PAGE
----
An uncomfortable reality lies behind Latin America’s poor growth performance: gains in productivity have been anemic over the last three decades. The costs in long-term GDP growth, as well as higher wages and living standards for Latin America’s people, are steep.
Over the last decades most Latin American nations adopted a broad agenda of economic liberalization and integration with the world economy. They invested in education and other elements of human capital and took significant steps to improve macroeconomic policymaking.
But a plethora of ill-designed social insurance, labor and tax regulations, as well as weak legal systems, have conspired to keep firms small, informal, and unstable, limiting their ability to innovate and enjoy economies of scale and scope. As a result, those regulations made Latin American nations far less productive and dynamic than their East Asian competitors and harmed workers seeking better jobs and better lives.
Regulations that reduce productivity and increase informality
Santiago Levy, a former deputy finance minister of Mexico and architect of Progresa-Oportunidades, Mexico’s landmark anti-poverty program, explores the phenomenon in his deeply researched and deftly written new book, Under-Rewarded Efforts: The Elusive Quest for Prosperity in Mexico. Mexico, he argues, has dutifully followed the prescriptions of development economics: guaranteeing macroeconomic stability, open trade, and investments in human capital. But regulations intended to help small firms and protect the labor force have unfortunately had large perverse effects. They have punished more innovative and productive large firms. And they have pushed companies to avoid the stifling regulations altogether by remaining small, or by hiring workers under non-salaried contracts that are not subject to these regulations, but that limit their ability to grow and innovate. As a consequence, today, over 90% of firms and 55% of all employment in Mexico happens in the informal sector.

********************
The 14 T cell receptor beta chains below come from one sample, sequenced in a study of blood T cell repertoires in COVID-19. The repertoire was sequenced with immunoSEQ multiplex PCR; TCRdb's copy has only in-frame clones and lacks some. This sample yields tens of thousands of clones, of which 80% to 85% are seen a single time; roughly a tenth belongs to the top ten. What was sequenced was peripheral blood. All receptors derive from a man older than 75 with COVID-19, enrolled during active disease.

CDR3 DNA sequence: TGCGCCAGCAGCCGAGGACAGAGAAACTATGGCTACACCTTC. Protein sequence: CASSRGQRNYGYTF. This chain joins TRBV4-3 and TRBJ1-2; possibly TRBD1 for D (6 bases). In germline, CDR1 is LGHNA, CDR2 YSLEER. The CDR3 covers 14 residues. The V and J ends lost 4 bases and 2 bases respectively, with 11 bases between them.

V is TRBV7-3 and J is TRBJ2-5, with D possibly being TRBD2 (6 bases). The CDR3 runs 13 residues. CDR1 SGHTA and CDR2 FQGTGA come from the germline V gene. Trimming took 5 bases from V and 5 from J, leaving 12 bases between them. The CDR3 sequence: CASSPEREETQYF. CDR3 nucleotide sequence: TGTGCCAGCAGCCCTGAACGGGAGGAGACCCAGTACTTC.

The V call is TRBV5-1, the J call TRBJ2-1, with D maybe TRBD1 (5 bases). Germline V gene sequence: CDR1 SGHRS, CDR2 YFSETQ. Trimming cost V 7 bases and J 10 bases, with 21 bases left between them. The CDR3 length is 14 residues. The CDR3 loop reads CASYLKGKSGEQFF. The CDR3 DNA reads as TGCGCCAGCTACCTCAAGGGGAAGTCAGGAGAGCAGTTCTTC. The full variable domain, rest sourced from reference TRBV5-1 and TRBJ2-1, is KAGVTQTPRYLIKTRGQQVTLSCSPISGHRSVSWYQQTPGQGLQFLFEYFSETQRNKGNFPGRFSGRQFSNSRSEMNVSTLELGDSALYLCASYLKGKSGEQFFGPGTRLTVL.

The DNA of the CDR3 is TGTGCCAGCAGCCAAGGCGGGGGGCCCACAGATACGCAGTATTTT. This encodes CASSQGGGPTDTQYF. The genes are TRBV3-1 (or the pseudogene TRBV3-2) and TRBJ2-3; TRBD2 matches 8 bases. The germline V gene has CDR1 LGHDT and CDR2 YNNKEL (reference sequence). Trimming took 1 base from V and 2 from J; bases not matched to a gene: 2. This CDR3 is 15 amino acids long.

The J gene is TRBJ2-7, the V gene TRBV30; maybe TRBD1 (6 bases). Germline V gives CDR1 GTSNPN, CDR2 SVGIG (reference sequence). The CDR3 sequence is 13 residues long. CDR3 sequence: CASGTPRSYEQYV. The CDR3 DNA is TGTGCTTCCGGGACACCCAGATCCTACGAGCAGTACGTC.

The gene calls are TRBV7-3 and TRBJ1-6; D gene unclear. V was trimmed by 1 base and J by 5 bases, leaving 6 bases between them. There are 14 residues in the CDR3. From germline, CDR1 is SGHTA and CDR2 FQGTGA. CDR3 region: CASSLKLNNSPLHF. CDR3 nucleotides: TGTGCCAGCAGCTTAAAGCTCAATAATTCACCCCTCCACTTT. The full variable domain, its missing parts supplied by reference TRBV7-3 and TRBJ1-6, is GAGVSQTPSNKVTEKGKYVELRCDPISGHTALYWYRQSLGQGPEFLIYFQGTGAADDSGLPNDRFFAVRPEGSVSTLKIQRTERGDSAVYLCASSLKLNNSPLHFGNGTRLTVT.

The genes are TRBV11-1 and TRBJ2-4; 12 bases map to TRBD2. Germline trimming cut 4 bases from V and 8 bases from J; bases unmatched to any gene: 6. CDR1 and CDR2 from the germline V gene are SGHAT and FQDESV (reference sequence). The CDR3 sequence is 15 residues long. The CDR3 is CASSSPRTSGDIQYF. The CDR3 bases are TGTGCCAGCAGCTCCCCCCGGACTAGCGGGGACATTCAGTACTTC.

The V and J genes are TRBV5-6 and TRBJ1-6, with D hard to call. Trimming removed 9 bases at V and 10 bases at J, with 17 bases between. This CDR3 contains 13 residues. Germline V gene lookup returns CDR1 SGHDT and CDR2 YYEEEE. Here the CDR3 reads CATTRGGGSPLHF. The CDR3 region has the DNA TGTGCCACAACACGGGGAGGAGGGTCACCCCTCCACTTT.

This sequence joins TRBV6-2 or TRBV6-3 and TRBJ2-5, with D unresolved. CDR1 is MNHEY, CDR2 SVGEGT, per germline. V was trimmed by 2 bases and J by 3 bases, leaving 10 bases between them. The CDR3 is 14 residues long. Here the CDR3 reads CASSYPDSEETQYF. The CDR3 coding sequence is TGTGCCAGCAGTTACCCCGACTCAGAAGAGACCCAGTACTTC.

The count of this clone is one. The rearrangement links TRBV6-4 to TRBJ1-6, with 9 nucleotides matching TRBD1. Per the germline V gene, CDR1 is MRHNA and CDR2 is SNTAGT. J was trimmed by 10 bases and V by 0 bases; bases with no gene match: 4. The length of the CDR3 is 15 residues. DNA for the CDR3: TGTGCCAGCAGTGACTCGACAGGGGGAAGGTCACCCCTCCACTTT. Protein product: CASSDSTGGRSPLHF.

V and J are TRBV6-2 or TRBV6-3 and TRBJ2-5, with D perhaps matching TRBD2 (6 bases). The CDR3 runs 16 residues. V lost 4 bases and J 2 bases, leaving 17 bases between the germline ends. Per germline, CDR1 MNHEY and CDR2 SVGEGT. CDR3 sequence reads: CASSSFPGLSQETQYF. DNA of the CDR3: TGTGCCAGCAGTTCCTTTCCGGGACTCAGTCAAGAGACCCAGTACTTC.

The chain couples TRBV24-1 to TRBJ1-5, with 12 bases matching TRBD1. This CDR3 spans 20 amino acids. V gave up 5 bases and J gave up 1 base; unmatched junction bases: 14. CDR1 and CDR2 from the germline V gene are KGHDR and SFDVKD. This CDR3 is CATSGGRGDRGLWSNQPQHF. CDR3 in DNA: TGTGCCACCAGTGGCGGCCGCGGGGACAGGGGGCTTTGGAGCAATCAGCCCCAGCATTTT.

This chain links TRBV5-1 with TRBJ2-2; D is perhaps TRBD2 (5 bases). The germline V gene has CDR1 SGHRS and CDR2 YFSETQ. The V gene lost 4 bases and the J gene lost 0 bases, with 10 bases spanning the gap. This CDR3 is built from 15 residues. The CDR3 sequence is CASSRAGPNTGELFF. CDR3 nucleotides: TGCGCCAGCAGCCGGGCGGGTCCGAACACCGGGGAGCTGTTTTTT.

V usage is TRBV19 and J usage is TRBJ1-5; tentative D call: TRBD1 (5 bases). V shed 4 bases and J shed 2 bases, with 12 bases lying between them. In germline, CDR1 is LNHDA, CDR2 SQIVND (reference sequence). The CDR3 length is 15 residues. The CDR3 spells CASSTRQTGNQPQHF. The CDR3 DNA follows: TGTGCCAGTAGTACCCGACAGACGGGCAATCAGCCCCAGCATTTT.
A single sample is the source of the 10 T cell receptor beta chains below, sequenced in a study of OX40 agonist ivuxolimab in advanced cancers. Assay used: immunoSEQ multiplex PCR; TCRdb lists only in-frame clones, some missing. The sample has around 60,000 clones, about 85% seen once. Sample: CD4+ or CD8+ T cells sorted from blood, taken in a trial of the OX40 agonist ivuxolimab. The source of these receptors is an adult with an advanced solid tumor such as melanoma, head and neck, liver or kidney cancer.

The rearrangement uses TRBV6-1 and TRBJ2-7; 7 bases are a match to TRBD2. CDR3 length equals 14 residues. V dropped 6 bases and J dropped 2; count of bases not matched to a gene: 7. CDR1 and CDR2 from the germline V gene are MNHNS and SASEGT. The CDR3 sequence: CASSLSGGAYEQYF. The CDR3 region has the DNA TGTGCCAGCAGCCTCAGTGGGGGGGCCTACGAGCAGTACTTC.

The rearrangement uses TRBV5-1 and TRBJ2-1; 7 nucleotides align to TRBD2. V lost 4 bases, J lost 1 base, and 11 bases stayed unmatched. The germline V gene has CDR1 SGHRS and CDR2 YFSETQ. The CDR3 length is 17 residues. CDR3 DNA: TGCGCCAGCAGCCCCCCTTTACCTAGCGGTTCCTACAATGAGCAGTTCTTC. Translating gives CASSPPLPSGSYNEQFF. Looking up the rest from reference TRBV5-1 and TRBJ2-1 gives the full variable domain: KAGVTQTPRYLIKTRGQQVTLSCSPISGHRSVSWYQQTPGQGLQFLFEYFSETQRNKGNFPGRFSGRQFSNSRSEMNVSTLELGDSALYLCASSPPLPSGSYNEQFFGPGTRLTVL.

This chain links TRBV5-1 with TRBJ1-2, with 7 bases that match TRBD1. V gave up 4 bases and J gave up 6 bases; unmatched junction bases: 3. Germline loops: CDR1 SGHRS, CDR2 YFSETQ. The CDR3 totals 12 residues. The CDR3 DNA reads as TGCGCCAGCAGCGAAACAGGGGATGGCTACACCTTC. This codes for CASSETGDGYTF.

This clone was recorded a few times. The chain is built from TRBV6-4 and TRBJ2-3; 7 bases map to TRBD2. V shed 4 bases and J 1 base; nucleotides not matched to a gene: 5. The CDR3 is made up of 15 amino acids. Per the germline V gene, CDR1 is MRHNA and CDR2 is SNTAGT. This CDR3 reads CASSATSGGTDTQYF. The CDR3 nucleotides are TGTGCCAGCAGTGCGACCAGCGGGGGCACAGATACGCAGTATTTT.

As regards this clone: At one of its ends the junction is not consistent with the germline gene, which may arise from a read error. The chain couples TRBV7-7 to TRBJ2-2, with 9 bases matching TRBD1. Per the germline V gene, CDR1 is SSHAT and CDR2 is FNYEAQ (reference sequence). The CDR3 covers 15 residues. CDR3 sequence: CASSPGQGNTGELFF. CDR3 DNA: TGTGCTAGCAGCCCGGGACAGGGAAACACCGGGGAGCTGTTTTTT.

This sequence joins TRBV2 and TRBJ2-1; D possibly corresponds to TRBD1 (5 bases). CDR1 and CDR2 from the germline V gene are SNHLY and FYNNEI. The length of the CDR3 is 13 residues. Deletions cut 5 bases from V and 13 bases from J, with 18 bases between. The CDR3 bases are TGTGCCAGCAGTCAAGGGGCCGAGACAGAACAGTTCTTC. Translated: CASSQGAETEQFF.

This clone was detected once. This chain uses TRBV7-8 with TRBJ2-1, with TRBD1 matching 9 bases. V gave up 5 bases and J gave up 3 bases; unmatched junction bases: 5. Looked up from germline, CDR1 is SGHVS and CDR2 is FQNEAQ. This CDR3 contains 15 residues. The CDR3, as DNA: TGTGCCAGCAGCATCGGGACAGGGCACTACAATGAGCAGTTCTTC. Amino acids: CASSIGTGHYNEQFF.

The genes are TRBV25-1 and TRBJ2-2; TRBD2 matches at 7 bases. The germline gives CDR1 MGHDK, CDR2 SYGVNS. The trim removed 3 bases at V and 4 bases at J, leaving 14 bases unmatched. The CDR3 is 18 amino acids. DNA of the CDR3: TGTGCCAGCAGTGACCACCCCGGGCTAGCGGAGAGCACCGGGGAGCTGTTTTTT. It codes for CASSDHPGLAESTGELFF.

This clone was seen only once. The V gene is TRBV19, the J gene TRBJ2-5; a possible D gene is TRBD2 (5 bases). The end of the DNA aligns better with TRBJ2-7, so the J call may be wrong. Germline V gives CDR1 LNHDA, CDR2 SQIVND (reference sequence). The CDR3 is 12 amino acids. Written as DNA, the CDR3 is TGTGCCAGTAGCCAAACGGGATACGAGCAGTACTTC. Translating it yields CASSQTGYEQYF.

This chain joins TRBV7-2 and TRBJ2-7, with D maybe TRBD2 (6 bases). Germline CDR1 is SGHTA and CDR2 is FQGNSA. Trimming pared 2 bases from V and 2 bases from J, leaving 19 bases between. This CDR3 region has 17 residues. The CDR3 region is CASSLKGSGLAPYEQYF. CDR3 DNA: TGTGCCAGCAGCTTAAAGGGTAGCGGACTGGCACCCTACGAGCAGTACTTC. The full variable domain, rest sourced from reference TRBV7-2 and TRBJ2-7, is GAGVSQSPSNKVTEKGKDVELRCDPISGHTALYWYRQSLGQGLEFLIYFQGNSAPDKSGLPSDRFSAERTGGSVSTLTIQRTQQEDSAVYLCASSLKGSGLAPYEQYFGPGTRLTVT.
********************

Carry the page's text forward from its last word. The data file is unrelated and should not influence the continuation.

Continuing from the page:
Between 1996 and 2015 Mexico experienced average per-capita growth rates of just 1.2%. Meanwhile, low-skilled and highly-skilled workers alike failed to earn higher wages, deprived of the opportunities for career advancement that productive, large firms provide. Their dreams of upward mobility were thwarted.
The problem of informality throughout the region
Levy, until recently the IDB Vice-President for Sectors and Knowledge, plumbs this frustration taking advantage of Mexico’s unusually detailed economic census, which has data on millions of firms of all sizes in manufacturing, services and commerce that can be tracked over time. But, as he emphasized in an interview, similarly counterproductive trends exist in many other Latin American countries. While the region is characterized by significant diversity in labor conditions and regulations, today more than 50% of workers in the region can be found in the informal sector, with the figure closer to 80% in Central America and around 70-80% in Peru and Bolivia. That, he says, reflects serious misallocation of resources, with nefarious consequences for productivity and the region’s labor force.